Before the advent of ecommerce, brands favored a wide distribution. It was the easiest way to get products to as many distributors as possible. But wide distribution, when left unchecked, leads to leaky distribution—allowing your excess products to end up in the hands of unwanted sellers.
So brands that continue to operate with a wide distribution strategy are losing brand control and are damaging their brand equity and product performance. Why? You’re unable to monitor your products’ pricing, performance, or quality. You can’t dictate how you’re represented by each seller, creating an inconsistent and false representation of your brand to your new and existing consumers. These issues often lead to poor reviews and erode opportunities to build trust with future customers.
In today’s ecommerce landscape, marketplaces and digital platforms connect people and sellers to make online shopping simple and seamless. They also provide customers complete price transparency. Google, for instance, allows consumers to access any of your products on virtually every ecommerce channel and retail location and posts them side-by-side for you to comparison shop.
Now, everyone from your D2C distributors to large marketplace sellers, legitimate 3P sellers, and rogue and unauthorized sellers are on a level playing field—they’re all presented to the searching consumer, and that consumer has the purchase power.
Disjointed sellers have just as much power and authority to represent your brand as you do, without the same quality, pricing strategy, and customer focus as you.
In most shopping scenarios, consumers will choose to purchase a product from whichever seller offers the lowest price. Marketplaces like Amazon and Walmart know this, and optimize their product selection based on all retail offers to serve consumers the lowest price for the same item.
This means that as one seller drops the price of your product, the next will follow, and then the next, etc. Everyone gains access to the product at or below MSRP. This opens the door for unauthorized sellers to purchase inventory during promotions or at discounted prices and then turn around and sell the same product slightly below competing sellers’ prices—for profit.
As customers search for your product, they notice the cheaper price and purchase from the unauthorized seller, rather than paying the price you’ve established with your retail teams. Simultaneously, as Amazon monitors their product listing against other available channels, they notice they don’t have the lowest price. So Amazon, and other marketplaces, in service of the consumer, drop their price to match the lower price offered by an unauthorized seller. To stay competitive, your other channels follow suit. The cycle, also know as the profitability death spiral, continues to drive down the price of your product, grinding away your margins and profitability.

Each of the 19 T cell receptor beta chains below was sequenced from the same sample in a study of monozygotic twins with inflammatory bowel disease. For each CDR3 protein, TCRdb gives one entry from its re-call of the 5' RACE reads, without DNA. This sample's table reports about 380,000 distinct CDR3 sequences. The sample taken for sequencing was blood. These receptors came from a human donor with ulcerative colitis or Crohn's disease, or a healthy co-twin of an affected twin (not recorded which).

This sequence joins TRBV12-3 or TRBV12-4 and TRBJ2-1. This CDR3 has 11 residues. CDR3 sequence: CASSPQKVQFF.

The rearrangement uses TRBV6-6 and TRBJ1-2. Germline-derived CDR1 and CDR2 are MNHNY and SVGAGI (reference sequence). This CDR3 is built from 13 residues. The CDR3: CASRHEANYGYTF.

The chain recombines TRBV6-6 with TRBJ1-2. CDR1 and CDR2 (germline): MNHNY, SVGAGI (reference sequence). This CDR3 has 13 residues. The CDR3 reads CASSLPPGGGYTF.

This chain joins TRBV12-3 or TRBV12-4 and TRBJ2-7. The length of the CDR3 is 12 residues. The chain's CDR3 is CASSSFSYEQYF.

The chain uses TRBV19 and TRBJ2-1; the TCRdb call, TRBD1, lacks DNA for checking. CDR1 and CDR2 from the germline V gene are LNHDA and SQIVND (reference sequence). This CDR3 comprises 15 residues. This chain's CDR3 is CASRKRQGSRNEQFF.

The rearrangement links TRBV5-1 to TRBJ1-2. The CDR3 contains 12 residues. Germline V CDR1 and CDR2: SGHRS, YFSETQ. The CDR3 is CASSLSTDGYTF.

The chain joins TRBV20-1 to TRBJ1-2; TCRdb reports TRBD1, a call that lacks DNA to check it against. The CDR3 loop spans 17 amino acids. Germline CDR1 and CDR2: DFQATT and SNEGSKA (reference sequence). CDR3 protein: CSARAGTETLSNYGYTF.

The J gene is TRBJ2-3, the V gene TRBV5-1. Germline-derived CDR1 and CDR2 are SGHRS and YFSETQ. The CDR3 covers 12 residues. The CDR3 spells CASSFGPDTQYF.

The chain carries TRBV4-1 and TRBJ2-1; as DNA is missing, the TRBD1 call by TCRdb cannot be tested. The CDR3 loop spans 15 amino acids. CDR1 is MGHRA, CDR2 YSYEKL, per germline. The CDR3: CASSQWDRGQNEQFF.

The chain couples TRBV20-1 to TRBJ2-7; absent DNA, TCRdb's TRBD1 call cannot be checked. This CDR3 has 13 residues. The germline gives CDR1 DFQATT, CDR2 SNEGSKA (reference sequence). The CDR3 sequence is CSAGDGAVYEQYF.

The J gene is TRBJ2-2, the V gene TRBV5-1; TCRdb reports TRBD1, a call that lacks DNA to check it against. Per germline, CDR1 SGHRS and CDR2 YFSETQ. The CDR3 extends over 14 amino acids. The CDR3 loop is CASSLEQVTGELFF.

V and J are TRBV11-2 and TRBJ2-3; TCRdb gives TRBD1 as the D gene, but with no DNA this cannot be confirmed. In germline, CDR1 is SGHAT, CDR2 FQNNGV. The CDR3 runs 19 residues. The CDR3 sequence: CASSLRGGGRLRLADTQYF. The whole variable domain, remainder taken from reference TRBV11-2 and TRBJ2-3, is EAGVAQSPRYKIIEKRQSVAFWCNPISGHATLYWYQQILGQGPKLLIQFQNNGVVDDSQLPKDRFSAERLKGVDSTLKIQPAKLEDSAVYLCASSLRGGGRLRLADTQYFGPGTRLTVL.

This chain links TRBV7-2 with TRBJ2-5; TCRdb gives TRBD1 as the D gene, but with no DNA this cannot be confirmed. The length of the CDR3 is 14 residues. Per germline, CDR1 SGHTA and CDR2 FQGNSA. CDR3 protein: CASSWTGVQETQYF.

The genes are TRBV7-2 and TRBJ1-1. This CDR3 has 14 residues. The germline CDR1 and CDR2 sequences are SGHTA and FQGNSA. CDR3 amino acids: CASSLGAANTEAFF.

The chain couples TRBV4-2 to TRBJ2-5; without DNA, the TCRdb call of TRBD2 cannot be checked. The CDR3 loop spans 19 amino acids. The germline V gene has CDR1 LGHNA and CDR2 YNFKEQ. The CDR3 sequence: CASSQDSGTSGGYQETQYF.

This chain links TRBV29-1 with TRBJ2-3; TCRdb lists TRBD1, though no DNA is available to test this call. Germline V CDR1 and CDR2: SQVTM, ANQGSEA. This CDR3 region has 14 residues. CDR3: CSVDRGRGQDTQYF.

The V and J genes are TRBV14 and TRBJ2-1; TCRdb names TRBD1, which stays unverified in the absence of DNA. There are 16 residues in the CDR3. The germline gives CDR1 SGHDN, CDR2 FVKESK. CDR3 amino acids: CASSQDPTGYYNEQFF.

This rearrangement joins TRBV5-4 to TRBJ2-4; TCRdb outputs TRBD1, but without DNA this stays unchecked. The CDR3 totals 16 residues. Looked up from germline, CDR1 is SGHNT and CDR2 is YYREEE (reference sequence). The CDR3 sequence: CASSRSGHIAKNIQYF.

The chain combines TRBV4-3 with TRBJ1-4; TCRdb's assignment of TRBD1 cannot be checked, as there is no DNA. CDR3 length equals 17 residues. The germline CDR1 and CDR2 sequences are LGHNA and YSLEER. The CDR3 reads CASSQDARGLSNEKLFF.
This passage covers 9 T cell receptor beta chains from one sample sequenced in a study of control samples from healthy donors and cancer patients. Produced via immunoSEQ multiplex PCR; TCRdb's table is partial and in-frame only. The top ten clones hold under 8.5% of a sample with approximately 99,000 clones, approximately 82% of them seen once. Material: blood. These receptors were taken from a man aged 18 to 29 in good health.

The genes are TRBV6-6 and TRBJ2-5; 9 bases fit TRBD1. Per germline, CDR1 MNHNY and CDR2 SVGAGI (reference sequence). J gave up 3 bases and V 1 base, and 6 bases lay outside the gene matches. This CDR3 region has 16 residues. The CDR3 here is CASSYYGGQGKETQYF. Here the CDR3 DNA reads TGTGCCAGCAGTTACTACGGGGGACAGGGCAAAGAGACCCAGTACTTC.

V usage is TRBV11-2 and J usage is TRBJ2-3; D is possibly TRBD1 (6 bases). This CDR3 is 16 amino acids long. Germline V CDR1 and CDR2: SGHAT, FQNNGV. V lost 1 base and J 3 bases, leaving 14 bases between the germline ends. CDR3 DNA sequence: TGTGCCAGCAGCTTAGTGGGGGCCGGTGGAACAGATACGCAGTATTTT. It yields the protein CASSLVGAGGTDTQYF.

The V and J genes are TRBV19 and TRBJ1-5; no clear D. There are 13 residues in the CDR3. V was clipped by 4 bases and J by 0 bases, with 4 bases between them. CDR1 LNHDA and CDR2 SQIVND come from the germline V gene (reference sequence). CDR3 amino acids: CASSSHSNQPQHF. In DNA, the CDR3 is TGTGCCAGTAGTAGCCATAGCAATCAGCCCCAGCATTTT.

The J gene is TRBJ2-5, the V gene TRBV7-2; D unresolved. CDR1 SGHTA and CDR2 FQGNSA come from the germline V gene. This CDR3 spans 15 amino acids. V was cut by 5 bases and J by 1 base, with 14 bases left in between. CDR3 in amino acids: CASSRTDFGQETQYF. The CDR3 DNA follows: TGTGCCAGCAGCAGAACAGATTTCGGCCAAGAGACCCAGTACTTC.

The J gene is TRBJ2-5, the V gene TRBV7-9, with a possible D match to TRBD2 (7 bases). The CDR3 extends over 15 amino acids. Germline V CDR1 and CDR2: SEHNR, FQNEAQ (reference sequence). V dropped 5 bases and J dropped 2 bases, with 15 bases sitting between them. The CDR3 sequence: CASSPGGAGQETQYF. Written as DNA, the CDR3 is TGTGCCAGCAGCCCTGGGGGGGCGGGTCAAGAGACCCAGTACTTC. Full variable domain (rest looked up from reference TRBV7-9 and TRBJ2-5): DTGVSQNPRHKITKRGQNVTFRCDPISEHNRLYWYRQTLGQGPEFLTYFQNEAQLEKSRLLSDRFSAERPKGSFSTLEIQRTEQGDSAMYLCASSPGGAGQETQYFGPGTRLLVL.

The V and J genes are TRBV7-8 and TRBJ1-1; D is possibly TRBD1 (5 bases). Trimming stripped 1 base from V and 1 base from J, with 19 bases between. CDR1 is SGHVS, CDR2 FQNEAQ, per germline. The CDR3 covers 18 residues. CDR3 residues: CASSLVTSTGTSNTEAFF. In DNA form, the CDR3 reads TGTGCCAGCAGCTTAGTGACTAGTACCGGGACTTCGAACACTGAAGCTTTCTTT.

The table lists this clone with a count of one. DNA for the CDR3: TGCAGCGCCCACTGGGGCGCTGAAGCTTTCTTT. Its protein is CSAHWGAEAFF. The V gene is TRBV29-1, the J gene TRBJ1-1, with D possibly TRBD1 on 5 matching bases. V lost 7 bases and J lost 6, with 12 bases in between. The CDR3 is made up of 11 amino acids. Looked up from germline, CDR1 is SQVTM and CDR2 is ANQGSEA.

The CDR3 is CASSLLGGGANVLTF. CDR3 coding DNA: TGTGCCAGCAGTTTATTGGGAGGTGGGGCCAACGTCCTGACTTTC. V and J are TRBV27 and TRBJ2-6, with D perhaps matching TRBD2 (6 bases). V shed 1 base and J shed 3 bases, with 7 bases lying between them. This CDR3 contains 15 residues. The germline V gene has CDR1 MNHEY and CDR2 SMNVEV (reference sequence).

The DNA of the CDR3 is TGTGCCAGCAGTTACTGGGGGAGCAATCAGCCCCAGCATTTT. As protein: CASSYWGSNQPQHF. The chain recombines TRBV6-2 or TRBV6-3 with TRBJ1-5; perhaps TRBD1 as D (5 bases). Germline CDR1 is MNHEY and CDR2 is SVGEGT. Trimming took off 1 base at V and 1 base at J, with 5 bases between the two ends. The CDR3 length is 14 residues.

This doesn’t sound like much of a problem if your brand isn’t actively selling on ecommerce marketplaces, right? Unfortunately, it causes big issues for your brick-and-mortar sales, too. Large retail chains like Best Buy and Macy’s noticed this potential loss of sales from ecommerce and needed to defend and protect their profit. Retailers started telling brands that, in order to keep their products in-store (which accounts for 80% of most brands’ sales) they would need to lower their prices to match online prices. Which led to the concept of price matching. If a customer could prove the price of a product was lower somewhere else, Best Buy would match the lower price and charge the brand for the difference.
As other brick-and-mortar retailers jumped on the trend, brands started to see large losses in their margins.
The danger that disjointed sellers pose to brands is enormous—without a way to control all of a brand’s distribution points on ecommerce, your brand spins farther and farther down the profitability death spiral. Using custom technology and data-driven insights, Pattern can identify disjointed and unauthorized sellers for your brand and develop a custom strategy tailored to your specific needs to address these big issues as soon as possible. Then, Pattern partners with the econtrol law firm, VORYs, to enforce take downs and save brands who find themselves caught on any stage of the death spiral.
With the right resources and expert help, we’ve helped hundreds of brands to regain their footing and control on ecommerce, win the buy box, and grow their sales.
Contact us today to regain your brand control.